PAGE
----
HS: Would you say that this paper had a big impact on your career, and on the course that your research took after this?

DB: Absolutely. I still work on topics of individual-level variation within populations. And I think this paper, because it was well received,  very much helped me get my faculty job. It received – it was explicitly the basis of – one award from the Ecological Society of America, but it also, I think, helped with some others. And, you know, once you get some awards, then you get more, and it gets easier to get grants. And so I think it was a very fortuitous start.


HS: Today, 13 years after this paper was published, could you say a little bit about where your thinking on these ideas stand today?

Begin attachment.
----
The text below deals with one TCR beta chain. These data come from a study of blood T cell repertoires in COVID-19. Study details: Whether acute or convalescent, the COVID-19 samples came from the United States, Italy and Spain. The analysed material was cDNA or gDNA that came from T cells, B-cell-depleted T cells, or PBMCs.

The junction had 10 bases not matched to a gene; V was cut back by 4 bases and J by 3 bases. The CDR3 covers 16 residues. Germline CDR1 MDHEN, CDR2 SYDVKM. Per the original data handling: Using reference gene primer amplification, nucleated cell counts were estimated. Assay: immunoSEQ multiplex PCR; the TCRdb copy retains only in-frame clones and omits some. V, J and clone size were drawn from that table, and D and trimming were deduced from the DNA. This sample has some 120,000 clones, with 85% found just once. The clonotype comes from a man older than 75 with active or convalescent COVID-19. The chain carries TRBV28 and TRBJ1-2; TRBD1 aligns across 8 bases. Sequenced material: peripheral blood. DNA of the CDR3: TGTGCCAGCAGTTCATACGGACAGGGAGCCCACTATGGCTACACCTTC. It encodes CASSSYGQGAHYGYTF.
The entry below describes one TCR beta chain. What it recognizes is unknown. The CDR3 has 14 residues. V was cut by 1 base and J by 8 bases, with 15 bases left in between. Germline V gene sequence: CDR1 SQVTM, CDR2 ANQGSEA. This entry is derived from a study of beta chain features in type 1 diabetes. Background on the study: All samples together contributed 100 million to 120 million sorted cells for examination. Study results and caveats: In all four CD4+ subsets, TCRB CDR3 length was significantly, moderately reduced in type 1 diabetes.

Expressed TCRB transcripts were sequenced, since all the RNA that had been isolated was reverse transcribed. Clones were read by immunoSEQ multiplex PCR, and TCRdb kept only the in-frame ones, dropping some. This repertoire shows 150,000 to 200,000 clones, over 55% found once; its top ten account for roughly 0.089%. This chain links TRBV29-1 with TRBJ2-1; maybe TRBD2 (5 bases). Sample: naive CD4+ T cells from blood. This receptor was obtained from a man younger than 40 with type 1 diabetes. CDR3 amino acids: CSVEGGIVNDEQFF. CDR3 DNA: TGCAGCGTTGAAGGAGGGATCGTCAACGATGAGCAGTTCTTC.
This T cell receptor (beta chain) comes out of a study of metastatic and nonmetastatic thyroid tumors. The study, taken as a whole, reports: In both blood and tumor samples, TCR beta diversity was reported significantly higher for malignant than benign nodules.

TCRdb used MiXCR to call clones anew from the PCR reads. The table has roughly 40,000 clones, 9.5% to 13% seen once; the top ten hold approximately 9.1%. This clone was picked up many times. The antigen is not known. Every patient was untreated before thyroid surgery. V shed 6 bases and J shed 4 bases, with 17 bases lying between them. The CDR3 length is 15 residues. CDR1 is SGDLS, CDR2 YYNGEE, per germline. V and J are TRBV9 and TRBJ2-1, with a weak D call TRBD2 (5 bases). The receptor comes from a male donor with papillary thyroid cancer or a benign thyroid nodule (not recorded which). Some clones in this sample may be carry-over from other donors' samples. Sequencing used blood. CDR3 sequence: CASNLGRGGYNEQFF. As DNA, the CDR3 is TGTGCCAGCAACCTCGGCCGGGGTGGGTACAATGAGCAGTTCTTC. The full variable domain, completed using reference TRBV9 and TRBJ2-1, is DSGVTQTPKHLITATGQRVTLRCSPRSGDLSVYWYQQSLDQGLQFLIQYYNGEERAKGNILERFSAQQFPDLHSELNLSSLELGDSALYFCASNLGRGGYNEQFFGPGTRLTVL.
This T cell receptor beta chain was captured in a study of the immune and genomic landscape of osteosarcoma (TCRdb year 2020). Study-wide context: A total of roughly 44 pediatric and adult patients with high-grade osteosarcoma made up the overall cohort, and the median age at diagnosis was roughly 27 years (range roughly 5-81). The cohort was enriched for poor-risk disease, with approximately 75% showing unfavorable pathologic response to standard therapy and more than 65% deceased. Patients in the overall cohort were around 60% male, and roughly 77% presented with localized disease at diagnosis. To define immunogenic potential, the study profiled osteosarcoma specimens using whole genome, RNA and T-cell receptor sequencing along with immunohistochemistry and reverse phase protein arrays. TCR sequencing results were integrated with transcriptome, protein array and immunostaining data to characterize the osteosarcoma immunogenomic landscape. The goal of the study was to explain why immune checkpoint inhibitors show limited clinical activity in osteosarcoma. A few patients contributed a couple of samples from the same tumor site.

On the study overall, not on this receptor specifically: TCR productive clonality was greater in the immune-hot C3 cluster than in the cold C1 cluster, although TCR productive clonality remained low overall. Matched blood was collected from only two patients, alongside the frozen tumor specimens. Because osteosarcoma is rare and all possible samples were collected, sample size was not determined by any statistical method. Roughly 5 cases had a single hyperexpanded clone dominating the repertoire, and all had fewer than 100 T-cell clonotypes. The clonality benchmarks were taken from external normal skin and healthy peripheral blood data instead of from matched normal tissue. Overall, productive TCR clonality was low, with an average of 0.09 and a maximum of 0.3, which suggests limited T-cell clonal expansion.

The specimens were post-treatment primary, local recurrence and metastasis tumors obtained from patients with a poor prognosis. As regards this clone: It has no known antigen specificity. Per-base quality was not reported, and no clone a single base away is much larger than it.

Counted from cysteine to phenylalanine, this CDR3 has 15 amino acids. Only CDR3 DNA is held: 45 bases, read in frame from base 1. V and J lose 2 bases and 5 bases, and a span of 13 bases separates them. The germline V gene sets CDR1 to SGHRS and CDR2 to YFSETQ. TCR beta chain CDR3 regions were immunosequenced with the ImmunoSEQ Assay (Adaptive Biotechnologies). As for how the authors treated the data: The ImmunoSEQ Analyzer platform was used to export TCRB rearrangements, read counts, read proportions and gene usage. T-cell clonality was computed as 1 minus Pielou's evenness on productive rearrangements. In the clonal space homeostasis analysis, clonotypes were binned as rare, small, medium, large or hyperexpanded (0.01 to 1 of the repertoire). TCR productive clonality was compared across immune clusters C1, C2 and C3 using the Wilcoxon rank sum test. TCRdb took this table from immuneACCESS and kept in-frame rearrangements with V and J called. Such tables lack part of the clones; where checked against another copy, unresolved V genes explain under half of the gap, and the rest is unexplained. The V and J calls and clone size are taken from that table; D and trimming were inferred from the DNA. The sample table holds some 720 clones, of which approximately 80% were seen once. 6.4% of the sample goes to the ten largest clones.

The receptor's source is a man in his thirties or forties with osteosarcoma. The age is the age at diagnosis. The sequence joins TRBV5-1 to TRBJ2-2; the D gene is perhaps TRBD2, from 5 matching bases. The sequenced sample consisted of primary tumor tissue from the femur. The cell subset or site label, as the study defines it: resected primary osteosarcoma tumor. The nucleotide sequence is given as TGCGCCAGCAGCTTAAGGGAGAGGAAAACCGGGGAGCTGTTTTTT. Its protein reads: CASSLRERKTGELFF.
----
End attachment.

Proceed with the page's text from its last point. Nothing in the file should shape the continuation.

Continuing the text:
DB: That’s a little hard to answer, in part, because I don’t think I’ve read this paper since maybe 2004-2005. And it may be hard for me to separate out what I think now from what I thought then, without sitting down and re-reading it. But I think it stood up pretty well. I’d say I definitely had a fondness for optimal foraging theory at the time, that I’m a little less enthralled with now; but only a little! We didn’t really engage that much in some of the evolutionary causes of this as much as I might now. I think thinking about things like gene flow and other forms of negative frequency dependence – there’s a variety of things that could generate and sustain this individual variation, some of which are adaptive, some of which are non adaptive. I think I would have expanded on that. It’s a long paper already, but I certainly could envision writing more on that at the time.